Recent Reading: Railsea by China Miéville

Okay, now I’ve read four books by Miéville: The City and the City, Embassytown, Un Lun Dun (which I did not finish) and now Railsea.. I have two more of his most recent titles on my current physical TBR shelves, too. For me Miéville is not the sort of author where I read through his whole backlist in a month. His books work better for me spaced waaaay out. But after Railsea, I believe I’m more likely to actually open one of the others before too very long.

Okay, let me see. The City and the City is a police procedural, sort of, with (as I’m sure you all know) a weird setting. Just how weird is kind of open to interpretation. I liked it a lot, partly because I like police procedurals and partly because I liked the strange setting and mostly because I found the protagonist compelling. Embassytown was interesting in concept and intellectually engaging, without being (for me) especially emotionally engaging. Also, I don’t think I ever quiiiite believed in the essential premise of Embassytown. For whatever reason, Un Lun Dun did not work for me and I wound up reading about half of it, skimming the ending, and giving it away.

How does Railsea fit in to this set?

Right at the top, it turns out.

Railsea is essentially a YA novel. I don’t know if it was marketed that way. It was published in 2012, recently enough that perhaps it falls into the (continuing) era where, without an angst-infused central romance, a book may be called Adult and marketed as Adult no matter how thoroughly it otherwise fits the YA category. However it was presented, Railsea is definitely YA.

At first I wasn’t at all sure I was going to like this book. I didn’t like the protagonist, Sham ap Soorap, who may be, at the beginning, the least introspective and least aware of his own feelings and even his own thoughts of any protagonist ever. With the possible exception of Breq in the Anxillary Justice trilogy, except unlike Breq, Sham is also globally maladroit. Also, the world is not merely peculiar, it is biologically implausible. I wasn’t sure I was going to enjoy the book enough to bother willingly suspending disbelief about the subterranean ecosystem.

Then, about fifty pages in, Sham finds the camera card and everything takes off. He quickly grows into a more likeable protagonist, the situation gets more compelling, the supporting characters get more interesting (especially the captain), and all of that continues to snowball right up to the end. When I was fifty pages in, I wasn’t sure I’d finish the book. When I was a hundred pages in, I thought probably I’d finish it and then give the book away. But by the end, I’d changed my mind. This one gets shelf space, because I definitely see myself coming back to it and re-reading it one of these days.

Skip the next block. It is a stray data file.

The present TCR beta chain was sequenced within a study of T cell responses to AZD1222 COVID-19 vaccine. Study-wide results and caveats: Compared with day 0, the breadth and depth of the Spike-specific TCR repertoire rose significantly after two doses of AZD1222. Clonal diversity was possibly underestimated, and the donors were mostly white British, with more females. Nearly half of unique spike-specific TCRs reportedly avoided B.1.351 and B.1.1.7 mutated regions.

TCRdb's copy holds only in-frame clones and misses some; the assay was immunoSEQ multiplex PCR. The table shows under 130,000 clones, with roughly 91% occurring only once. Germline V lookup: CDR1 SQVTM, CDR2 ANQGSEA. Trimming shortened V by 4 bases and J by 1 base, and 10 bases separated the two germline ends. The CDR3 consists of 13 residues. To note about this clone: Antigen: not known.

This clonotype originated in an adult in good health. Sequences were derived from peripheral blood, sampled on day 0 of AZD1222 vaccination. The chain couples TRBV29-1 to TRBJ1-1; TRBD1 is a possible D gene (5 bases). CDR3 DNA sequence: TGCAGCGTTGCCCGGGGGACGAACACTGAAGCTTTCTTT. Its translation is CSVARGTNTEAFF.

You probably know that Railsea is supposed to be an homage to or a retelling of Moby Dick. How true is that? Well, without going back to re-read Melville’s classic, I’d say it’s pretty close. But first, Sham is off on his own a lot of the book, so the focus is pulled off the giant pale-colored mole and Captain Naphi’s obsession with it. Second, China Miéville re-interprets and uses the captain’s obsession in some really unexpected ways. Captain Naphi may be my favorite character. She is certainly likely to surprise the reader more than anyone else. The plotting was interesting, and tighter than I at first thought it was going to be, integrating the obsessive hunt for the giant mole with an entirely different plot that ultimately took the story in a completely different direction.

Stuff that didn’t work quite as well for me:

The moderately horrifying prologue probably made me delay reading this one for an extra couple of years. I’m not totally sure that prologue is doing the book any favors.

Periodically, including in the prologue, Miéville takes a moment to address the reader directly. Mostly I found the coy tone of these intermission-style chapters a bit unappealing, and I’m not sure addressing the reader felt natural or necessary. If you’ve read this book, what did you think?

The Loyal Animal Companion so typical in YA appears here in the form of a little bat. That trope is a tough sell for me and I have to admit I didn’t find it just super-plausible here, though I grant, taking out the bat would have produced some awkwardness with various plot points.

Aside from Captain Naphi, and to a (limited) extent the Shroake siblings, none of the supporting characters seemed very well developed. In particular, I’m not quite sure I bought everybody’s fondness for Sham. This may have been because I was anything but fond of him myself for the first quarter of the book.

And no, actually, I never, ever got comfortable with replacing all the “ands” with &s. Four hundred pages did not suffice to make that look okay to my eye.

However, all that aside, the wacky peculiarity of the worldbuilding, the way Sham developed as a character, the cleverness of the plot, and the delightful, satisfying resolution were more than enough to make this book a keeper, and to bump every other book of Miéville’s up a bit higher on the TBR pile.

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